Crucial but likely doomed peace talks

JERUSALEM — On the Mamilla Mall, on a balmy fall evening, a group of Israelis and tourists swayed to the piped-in beat of a passe doble, dancing on an open air walkway lined with chic shops selling jewelry and clothing.

Families with strollers watched, young people flirted, intellectuals perused books in nearby Steinmatsky’s or sipped cappuccino in Café Café. Yet a five minutes walk away stood the Jaffa Gate entrance to the hotly contested Old City, and 10 minutes distant were the East Jerusalem neighborhoods that Palestinians want for their capital. The towns of the occupied West Bank, once 20 minutes by car but now fenced off by the “separation wall,” might as well have been on another planet.

Can this Israeli status quo last if peace talks with the Palestinians end?

In the short term yes. In the medium-term I doubt it. And I believe the long-term consequences to Israel, the region, and the West will be enormous. So let me offer five reasons why the success of Israel-Palestine talks is crucial — and five reasons why they will probably fail.

1. Demography. If Israel keeps control of the West Bank and Gaza, Arabs will eventually comprise the majority of the population living in Greater Israel, the land between the Jordan River and the Mediterannean. Then Jerusalem will have to choose: Will it remain a democracy and give the Arab majority full citizenship, thus losing its Jewish character, or will it keep the bulk of the Palestinians disenfranchised. Either way, a one-state solution guarantees endless civil war.

2. Again Demography. The occupation of the West Bank and Gaza fuels discontent among Palestinian Arab citizens of Israel, who make up 20 percent of the population. Islamists are making headway among young Israeli Arabs already alienated by discrimination. In the past week, Israel’s parliament demanded loyalty oaths, and enabled small Jewish villages to bar Arabs. This problem is bound to grow.

3. No more peace process, no more moderate Palestinian leaders. As talks falter, support for Palestinian President Mahmoud Abbas and the Fatah movement plummets and Islamist Hamas hopes to pick up the slack. Already, the Palestinian public labels the security forces of Palestinian Prime Minister Salam Fayyad as collaborators for helping Israel fight Hamas on the West Bank. How long before those forces collapse if peace talks fail?

4. A dying peace process will accelerate the end of the old Arab order. Moderate Arab leaders want a peace deal in order to isolate Iran and counter Islamists in the region. They back a 2002 Arab peace initiative that calls for all Arab states to recognize Israel once a Palestinian state is established. But Egypt’s President Hosni Mubarak and Saudi King Abdullah are aging; once they die that Arab consensus on accepting Israel will vanish.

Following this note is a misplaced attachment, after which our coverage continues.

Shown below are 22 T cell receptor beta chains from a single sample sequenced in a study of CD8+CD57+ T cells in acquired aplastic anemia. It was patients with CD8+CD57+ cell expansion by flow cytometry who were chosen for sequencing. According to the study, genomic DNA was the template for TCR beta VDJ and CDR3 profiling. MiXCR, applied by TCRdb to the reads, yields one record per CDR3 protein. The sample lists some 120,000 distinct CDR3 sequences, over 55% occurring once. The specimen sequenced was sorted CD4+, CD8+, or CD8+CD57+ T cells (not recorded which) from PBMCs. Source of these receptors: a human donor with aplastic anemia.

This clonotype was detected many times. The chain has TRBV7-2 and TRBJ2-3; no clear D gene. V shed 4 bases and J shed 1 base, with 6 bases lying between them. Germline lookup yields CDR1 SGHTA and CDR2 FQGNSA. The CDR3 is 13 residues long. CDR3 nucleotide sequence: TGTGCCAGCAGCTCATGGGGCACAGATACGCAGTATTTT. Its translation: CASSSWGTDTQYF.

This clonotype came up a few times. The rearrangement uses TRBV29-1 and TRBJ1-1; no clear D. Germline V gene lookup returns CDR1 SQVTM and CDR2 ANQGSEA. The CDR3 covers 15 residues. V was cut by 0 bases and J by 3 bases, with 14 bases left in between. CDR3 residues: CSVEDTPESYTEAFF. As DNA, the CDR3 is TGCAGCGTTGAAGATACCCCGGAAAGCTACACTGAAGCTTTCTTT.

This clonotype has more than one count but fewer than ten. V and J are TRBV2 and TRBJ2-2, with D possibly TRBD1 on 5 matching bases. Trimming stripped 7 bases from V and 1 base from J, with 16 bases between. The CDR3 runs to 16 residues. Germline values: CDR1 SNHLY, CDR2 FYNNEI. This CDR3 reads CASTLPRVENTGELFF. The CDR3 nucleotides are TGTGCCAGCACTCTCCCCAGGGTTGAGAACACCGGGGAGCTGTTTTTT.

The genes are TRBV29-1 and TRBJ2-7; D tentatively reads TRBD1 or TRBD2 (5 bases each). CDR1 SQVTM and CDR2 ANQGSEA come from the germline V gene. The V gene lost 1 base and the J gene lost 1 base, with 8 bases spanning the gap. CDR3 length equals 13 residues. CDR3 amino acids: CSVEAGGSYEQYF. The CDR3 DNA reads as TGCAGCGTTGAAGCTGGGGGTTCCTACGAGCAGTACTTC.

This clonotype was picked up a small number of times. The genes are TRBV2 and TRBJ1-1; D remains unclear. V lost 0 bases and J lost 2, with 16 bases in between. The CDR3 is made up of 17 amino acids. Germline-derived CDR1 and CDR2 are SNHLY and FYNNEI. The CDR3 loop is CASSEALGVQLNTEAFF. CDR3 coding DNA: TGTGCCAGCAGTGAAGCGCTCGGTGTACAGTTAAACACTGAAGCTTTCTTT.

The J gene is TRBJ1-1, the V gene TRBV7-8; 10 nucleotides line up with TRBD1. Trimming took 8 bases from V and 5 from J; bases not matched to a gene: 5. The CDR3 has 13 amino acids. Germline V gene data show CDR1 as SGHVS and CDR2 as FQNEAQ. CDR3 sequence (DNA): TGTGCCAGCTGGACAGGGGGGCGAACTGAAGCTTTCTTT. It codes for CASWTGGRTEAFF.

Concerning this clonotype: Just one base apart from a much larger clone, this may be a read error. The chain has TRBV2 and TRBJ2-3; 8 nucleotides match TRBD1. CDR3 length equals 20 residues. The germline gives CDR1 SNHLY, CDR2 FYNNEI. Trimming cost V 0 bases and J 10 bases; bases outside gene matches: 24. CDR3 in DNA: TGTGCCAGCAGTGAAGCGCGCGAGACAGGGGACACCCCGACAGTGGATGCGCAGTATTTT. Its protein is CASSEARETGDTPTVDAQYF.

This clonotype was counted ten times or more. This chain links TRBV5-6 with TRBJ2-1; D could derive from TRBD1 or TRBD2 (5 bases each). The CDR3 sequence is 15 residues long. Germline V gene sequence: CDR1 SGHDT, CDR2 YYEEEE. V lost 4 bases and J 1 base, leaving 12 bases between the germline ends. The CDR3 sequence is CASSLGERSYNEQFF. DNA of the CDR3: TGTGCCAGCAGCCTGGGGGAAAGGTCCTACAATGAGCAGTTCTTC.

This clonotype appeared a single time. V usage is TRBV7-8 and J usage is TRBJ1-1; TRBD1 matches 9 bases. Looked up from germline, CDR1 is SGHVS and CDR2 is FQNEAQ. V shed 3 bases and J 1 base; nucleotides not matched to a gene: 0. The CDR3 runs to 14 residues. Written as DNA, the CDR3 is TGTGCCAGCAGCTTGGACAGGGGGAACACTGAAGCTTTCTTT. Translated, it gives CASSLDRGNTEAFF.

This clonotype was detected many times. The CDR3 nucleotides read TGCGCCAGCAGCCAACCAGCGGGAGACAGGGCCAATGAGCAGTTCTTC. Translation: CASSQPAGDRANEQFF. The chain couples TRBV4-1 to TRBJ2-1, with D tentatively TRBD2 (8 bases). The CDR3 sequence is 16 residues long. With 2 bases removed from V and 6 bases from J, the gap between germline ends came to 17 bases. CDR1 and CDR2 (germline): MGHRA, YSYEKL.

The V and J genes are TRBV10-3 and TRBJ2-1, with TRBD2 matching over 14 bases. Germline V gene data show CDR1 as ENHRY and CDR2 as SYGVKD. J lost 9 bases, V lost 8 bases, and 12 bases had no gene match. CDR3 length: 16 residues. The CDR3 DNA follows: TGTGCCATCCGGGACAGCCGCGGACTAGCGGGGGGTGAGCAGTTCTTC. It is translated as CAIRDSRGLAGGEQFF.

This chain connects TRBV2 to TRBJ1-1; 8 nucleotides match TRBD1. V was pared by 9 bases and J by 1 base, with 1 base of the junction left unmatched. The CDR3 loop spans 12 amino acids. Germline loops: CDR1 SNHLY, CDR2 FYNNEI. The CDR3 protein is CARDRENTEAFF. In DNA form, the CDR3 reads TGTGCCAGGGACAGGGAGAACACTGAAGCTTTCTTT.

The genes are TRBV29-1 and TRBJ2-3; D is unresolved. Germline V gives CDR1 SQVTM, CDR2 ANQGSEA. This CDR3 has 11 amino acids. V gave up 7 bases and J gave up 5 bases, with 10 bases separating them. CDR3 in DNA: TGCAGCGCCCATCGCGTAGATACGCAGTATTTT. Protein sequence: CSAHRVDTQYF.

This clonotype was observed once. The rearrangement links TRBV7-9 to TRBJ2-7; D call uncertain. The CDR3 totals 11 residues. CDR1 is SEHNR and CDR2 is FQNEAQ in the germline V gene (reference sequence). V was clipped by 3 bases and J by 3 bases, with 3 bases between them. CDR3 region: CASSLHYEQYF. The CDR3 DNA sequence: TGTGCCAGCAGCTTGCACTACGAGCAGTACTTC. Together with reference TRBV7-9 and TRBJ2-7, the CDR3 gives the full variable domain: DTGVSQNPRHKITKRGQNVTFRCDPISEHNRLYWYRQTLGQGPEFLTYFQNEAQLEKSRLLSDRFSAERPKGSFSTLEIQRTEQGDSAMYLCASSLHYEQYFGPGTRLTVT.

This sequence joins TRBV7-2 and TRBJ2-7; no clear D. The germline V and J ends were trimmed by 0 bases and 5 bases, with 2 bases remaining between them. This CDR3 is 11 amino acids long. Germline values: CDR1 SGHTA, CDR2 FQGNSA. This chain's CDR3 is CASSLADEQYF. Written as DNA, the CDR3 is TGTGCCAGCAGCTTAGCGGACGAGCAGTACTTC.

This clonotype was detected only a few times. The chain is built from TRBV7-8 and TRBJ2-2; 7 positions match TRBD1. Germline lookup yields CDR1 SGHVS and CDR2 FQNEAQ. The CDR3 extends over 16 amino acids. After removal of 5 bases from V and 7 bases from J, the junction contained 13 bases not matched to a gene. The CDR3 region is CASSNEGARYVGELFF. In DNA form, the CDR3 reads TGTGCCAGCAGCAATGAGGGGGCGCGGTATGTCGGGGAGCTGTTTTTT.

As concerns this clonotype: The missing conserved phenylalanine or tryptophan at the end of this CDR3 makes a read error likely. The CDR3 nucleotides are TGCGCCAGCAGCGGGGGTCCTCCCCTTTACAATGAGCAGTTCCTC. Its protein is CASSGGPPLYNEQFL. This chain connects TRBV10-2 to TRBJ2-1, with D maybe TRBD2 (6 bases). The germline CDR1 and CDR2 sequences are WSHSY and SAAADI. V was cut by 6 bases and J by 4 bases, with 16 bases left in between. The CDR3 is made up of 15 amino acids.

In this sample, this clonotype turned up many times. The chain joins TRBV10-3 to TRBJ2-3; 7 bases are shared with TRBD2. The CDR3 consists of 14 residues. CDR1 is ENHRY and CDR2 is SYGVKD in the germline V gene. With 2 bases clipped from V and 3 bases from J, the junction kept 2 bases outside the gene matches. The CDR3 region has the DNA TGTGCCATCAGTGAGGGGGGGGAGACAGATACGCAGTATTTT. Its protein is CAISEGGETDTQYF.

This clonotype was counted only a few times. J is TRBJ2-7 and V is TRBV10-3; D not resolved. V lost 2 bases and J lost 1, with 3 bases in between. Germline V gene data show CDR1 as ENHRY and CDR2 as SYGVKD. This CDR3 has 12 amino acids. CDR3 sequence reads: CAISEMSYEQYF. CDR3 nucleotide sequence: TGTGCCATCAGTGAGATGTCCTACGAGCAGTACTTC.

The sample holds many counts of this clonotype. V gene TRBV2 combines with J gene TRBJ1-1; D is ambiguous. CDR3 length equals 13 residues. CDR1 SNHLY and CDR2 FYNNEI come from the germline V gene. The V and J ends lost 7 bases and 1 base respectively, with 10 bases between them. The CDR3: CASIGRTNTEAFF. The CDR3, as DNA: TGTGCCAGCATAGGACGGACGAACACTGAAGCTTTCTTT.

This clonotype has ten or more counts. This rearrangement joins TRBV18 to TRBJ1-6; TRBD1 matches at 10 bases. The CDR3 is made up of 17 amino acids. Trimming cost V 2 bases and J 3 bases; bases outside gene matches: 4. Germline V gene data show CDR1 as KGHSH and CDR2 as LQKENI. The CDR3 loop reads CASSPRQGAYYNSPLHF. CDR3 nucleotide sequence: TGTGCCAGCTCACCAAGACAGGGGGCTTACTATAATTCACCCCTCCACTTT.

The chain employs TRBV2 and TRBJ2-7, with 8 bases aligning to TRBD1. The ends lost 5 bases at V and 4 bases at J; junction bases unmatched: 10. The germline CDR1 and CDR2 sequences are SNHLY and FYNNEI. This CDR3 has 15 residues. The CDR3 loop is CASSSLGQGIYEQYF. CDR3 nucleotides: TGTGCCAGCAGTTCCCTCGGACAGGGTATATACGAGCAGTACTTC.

5. American influence in the region is waning, and Iran’s is rising. The death of the peace process, in which President Obama invested so much, will accelerate both trends.

Yet, despite all of the above, a week here convinces me that the peace talks will go nowhere. Why so?

1. Many Israelis do believe the status quo can last. This is easy to understand when driving around the West Bank, where Jewish settlements sprawl across the hilltops, with a permanent, fortress-like appearance. Suicide bombers no longer blow up Israeli buses and cafes. Israel’s economy is doing well, and most of its citizens can ignore what goes on behind the separation fence. So why risk a peace?

2. After 17 years of failed talks, and rockets from Gaza, Israelis don’t believe peace is possible, and have moved rightward. This week marks the 15th anniversary of the assassination of Prime Minister Yitzhak Rabin by a Jewish terrorist opposed to the Oslo peace process, but yesterday’s annual memorial ceremony will be the last because attendance is dropping. A recent cartoon in the Israeli press showed a workman taking down signs for the memorial and saying “Next year the demonstration will be for Yigal Amir” — the man who shot Rabin.

3. After 17 years of settlement expansion, Palestinians no longer believe, either. Their leadership is weak and divided. And they are too busy with the travails of life under occupation — like the two hours it can take to get through the Kalandia checkpoint between Jerusalem and the West Bank town of Ramallah — to think about an unlikely peace.

4. The gap between the two sides on key issues that once seemed bridgeable has grown impassable. Example: Israel leaders now insist on keeping all of Jerusalem, while Palestinians leaders, under growing pressure from Islamists, say they must control the holy sites.

5. America’s influence in the region is waning, while Iran’s is rising. Some Israelis think it’s necessary to hit Iran first, and then the Palestinians will fall in line. This reminds me of the belief in the Bush White House that the road to Jerusalem peace ran through Baghdad.

If the peace process tanks, those who will cheer the loudest are Tehran and its allies, Hezbollah and Hamas, who will feed off this failure. The dancing will continue for now at Mamilla Mall, but the tears will come later, I fear.

E-mail Trudy Rubin at